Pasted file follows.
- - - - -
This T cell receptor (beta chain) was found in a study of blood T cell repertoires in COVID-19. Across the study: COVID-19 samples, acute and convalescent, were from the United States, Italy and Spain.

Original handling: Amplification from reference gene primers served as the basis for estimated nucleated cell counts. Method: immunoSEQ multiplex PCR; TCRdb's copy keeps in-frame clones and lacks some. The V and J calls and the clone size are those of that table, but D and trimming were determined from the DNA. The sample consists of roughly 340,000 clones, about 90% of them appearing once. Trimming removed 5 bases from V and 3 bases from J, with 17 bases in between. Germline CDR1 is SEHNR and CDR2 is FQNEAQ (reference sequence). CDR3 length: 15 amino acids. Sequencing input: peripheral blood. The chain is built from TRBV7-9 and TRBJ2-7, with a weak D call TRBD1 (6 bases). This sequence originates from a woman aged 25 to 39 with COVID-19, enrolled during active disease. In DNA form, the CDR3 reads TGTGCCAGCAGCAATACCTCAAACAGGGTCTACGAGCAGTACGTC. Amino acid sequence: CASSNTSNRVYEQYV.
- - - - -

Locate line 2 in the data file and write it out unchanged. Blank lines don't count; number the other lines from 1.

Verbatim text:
Original handling: Amplification from reference gene primers served as the basis for estimated nucleated cell counts. Method: immunoSEQ multiplex PCR; TCRdb's copy keeps in-frame clones and lacks some. The V and J calls and the clone size are those of that table, but D and trimming were determined from the DNA. The sample consists of roughly 340,000 clones, about 90% of them appearing once. Trimming removed 5 bases from V and 3 bases from J, with 17 bases in between. Germline CDR1 is SEHNR and CDR2 is FQNEAQ (reference sequence). CDR3 length: 15 amino acids. Sequencing input: peripheral blood. The chain is built from TRBV7-9 and TRBJ2-7, with a weak D call TRBD1 (6 bases). This sequence originates from a woman aged 25 to 39 with COVID-19, enrolled during active disease. In DNA form, the CDR3 reads TGTGCCAGCAGCAATACCTCAAACAGGGTCTACGAGCAGTACGTC. Amino acid sequence: CASSNTSNRVYEQYV.